The Roiling Sea

Moon over the WPH Lagoon  |  photo by Ric Miller  |  post by Richard Pavek

Sea level is not level at all. Just as the surface of the earth is not flat, the surface of the ocean is not flat. Because the earth rotates to the east and because the ocean responds slowly to the rotation* and the surface of the sea piles up along the continent’s Eastern Seaboard. Therefore, absolute sea level is lower along the West Coast of North America than the East Coast! Sea Level at the Atlantic end of the Panama Canal is about 8 inches higher than at the Pacific end.

Superimposed on this unlevel sea are the moon-driven tides. These tides are long, slow moving waves that move across the oceans in response to the pull of the moon and sun; they progress toward the coastlines where we are aware of them as the regular rise and fall of the sea—the tides. These long tidal waves can be minimal or occasionally immense, as are the huge swells of Mavericks at Pillar Point, near Half Moon Bay.

The great swirls of weather-driven wind moving across the ocean’s surface create hills and valleys in the sea, all the while lifting huge masses of water high into the atmosphere, later dropping them on the sea or land in the form of rain or snow. These hills and valleys in the sea are augmented by the submerged mountains and canyons far below the surface.

El Nino Effects in Northern California

El Nino is a part of a routine climate pattern that occurs when surface temperatures in the tropical Pacific Ocean rise to above-normal levels for an extended period. El Ninos develop in the central and east-central equatorial Pacific. Severe El Ninos develop when high pressure jet streams build up in the western South Pacific and then bring significantly wetter winters to northwest Mexico and the southwest United States, including central and Southern California. The strongest of these develop a chain of storm centers that slowly move to California. When the jet stream in the upper atmosphere swings northward it affects both El Nino’s landfall and persistence.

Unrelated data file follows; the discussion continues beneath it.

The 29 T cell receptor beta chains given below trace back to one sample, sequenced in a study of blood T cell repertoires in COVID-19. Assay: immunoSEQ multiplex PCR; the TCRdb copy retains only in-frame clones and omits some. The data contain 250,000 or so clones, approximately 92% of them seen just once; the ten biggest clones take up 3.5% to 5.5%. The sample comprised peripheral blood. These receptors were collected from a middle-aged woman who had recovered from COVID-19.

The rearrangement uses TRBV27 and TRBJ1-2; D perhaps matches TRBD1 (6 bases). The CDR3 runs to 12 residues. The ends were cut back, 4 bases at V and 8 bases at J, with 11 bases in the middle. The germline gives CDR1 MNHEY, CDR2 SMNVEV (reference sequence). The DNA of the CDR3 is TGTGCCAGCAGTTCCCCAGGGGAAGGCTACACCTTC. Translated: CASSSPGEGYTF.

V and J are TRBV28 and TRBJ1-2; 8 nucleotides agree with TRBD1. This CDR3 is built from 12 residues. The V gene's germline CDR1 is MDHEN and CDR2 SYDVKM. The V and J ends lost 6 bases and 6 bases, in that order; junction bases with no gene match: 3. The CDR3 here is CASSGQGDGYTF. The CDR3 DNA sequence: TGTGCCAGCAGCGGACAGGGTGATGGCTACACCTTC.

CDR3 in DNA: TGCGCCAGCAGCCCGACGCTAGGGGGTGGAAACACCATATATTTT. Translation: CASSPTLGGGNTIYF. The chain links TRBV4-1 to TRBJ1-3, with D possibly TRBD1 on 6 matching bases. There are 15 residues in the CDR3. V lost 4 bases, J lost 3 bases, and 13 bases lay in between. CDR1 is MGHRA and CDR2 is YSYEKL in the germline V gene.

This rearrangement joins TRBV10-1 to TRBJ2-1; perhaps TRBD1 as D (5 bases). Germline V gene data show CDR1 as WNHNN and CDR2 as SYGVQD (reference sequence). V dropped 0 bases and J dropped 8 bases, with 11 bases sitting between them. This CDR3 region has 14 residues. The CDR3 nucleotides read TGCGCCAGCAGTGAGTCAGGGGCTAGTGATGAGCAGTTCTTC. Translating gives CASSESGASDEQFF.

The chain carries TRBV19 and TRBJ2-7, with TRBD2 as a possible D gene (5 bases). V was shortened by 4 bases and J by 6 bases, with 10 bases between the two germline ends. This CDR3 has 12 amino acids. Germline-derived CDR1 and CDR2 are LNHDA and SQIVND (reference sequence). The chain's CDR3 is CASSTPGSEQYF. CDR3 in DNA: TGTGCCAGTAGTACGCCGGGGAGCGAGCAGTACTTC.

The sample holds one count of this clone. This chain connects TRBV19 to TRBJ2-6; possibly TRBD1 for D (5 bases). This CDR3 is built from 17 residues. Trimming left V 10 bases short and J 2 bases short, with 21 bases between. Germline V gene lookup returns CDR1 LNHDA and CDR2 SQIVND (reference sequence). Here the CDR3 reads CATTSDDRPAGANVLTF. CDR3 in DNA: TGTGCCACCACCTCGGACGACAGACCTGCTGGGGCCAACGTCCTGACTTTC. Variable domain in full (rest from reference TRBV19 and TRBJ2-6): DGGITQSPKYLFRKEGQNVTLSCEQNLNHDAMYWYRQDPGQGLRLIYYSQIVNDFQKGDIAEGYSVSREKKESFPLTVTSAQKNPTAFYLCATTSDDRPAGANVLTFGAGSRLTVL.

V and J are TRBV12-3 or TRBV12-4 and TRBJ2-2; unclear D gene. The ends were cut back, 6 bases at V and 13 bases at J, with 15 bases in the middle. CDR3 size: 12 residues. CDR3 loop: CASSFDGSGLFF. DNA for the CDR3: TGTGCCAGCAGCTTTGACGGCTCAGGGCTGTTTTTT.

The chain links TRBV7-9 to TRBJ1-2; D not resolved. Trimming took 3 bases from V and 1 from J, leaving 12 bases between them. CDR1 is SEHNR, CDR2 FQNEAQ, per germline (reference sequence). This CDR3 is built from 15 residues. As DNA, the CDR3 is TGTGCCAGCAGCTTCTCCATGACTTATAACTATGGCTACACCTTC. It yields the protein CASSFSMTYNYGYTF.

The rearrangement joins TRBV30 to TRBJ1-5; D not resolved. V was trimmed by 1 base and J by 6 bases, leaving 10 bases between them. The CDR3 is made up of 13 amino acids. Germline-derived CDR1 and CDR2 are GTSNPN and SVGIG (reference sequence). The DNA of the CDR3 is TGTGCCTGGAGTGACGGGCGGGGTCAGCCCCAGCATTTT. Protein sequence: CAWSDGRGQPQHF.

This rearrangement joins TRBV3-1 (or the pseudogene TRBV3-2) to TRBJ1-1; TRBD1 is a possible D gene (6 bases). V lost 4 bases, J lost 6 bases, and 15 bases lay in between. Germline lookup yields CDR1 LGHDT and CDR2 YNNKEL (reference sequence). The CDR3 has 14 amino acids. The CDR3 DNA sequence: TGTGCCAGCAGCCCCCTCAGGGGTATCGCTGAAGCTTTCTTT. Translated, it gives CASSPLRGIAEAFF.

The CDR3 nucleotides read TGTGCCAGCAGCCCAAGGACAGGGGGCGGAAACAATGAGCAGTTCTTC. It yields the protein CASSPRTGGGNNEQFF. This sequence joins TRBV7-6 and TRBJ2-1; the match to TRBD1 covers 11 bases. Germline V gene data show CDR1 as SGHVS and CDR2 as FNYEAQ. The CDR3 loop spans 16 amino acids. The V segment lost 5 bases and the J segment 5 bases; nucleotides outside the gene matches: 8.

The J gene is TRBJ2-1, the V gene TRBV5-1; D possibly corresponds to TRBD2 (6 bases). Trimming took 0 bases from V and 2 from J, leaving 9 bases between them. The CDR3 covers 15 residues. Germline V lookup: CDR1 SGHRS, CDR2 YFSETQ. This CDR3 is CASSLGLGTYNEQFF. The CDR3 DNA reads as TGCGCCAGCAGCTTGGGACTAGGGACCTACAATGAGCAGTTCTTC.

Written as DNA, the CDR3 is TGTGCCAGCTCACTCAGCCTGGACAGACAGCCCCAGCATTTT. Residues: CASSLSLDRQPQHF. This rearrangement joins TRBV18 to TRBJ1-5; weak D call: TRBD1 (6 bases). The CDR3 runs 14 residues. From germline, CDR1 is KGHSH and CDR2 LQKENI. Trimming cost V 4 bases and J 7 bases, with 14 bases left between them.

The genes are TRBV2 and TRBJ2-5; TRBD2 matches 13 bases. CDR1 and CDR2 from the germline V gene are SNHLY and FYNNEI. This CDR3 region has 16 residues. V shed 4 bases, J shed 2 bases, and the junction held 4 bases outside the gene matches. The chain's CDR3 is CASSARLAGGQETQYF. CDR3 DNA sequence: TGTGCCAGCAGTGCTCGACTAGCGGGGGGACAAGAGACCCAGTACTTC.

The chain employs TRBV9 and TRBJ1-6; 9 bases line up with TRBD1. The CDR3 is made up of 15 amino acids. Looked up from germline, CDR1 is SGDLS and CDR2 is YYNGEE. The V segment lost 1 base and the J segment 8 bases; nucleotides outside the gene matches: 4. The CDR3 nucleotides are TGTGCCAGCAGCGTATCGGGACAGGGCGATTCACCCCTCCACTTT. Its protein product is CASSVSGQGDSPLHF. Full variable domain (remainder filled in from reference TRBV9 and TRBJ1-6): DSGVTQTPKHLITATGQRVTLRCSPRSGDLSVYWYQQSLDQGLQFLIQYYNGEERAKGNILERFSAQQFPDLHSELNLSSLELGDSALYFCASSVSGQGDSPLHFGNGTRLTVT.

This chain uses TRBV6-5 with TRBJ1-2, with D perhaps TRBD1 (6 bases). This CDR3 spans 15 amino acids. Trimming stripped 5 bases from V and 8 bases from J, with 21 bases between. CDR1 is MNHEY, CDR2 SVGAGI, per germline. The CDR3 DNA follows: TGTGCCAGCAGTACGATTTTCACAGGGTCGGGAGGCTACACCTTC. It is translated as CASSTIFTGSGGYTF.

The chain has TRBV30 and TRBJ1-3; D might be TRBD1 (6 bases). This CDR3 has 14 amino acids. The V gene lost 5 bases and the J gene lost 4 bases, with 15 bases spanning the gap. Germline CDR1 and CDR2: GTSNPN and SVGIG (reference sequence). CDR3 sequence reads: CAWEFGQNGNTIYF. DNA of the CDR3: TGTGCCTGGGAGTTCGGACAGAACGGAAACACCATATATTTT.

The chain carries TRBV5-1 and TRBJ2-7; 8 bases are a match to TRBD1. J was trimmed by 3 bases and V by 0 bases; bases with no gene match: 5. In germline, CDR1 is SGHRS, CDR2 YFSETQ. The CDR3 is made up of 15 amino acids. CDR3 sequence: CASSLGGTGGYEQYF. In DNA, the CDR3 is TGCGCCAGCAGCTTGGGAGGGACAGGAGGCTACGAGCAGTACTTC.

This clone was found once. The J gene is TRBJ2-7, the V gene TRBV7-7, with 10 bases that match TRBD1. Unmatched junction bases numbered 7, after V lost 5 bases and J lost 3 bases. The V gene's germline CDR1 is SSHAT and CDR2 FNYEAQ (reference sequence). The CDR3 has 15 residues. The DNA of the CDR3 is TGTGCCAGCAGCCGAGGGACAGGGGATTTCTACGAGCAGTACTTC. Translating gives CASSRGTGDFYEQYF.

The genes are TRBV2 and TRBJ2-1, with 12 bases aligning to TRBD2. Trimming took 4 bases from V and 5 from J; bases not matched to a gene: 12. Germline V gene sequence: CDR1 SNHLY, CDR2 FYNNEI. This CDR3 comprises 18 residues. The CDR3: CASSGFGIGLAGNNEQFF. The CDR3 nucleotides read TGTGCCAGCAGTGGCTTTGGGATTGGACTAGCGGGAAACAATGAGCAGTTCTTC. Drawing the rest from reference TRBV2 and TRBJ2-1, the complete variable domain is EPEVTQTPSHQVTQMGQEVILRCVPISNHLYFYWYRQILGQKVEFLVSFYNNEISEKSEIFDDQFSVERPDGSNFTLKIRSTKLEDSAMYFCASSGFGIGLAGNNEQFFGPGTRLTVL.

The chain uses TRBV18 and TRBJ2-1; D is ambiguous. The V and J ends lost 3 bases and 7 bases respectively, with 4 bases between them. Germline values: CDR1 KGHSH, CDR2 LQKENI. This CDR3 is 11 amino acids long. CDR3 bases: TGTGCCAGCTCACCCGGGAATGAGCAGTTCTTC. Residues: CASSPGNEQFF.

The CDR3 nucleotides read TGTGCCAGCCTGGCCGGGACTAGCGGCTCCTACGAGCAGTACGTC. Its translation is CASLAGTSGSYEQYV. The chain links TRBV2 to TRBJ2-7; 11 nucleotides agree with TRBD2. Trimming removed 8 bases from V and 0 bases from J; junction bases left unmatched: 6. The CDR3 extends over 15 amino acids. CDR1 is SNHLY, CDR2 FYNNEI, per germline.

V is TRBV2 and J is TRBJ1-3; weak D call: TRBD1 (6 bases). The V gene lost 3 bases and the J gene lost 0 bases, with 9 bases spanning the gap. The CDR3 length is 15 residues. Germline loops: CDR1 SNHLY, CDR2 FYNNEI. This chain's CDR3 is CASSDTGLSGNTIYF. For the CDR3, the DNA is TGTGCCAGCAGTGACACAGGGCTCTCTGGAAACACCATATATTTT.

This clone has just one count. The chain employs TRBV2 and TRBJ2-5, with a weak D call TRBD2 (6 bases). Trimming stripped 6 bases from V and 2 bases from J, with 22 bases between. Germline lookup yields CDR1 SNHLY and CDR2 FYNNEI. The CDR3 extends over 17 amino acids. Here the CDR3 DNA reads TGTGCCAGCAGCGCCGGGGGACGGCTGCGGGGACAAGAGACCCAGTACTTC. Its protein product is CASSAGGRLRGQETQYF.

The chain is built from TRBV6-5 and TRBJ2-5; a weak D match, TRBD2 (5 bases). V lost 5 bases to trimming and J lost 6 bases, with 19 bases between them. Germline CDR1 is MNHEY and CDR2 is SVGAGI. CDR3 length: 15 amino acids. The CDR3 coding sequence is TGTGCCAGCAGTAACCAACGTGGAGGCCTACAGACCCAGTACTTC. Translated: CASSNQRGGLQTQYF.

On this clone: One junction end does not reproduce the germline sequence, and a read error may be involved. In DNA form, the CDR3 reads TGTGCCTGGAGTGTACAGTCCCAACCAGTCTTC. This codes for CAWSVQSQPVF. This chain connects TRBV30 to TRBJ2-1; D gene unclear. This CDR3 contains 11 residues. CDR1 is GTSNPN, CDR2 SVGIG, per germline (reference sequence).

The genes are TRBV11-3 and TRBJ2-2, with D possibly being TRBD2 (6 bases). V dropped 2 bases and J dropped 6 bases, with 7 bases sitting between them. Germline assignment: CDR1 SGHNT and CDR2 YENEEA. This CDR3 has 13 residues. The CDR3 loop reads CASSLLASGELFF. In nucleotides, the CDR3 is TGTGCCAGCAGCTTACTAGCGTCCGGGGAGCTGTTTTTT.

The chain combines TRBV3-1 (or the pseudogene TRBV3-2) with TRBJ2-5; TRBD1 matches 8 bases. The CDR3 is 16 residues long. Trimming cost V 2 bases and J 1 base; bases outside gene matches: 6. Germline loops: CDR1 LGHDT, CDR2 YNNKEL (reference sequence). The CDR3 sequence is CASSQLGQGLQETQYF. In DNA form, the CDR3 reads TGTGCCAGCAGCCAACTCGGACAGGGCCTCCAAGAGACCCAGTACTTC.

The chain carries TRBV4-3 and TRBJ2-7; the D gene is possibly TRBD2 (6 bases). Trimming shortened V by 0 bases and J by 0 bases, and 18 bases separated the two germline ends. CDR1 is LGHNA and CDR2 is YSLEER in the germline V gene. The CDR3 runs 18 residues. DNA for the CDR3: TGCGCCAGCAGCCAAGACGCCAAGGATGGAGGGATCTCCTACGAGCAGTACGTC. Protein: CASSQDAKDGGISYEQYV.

Climate Change, Melting Ice Caps and the Rising Sea

The frozen North is warming up. On December 30, 2015 the temperature at the North Pole rose above freezing for the first time in recorded history—50 degrees above normal!

Whether or not our current global warming is man-made, the seas—and our tides—are rising several inches a year because the massive Greenland and Antarctic ice sheets are melting at an accelerating rate; the storms produced by the warming oceans have shifted southward and no longer deliver sufficient snow to replace the melted ice.

By 2008 San Francisco Bay’s waters had risen 8 inches since the mid-80s when measurements were first taken. The recent ice melts have added to that.

* The Earth’s speed of rotation is approximately 1037 mph at the Equator. That’s about 518 mph at North Richardson Bay. Fortunately, our atmosphere moves also!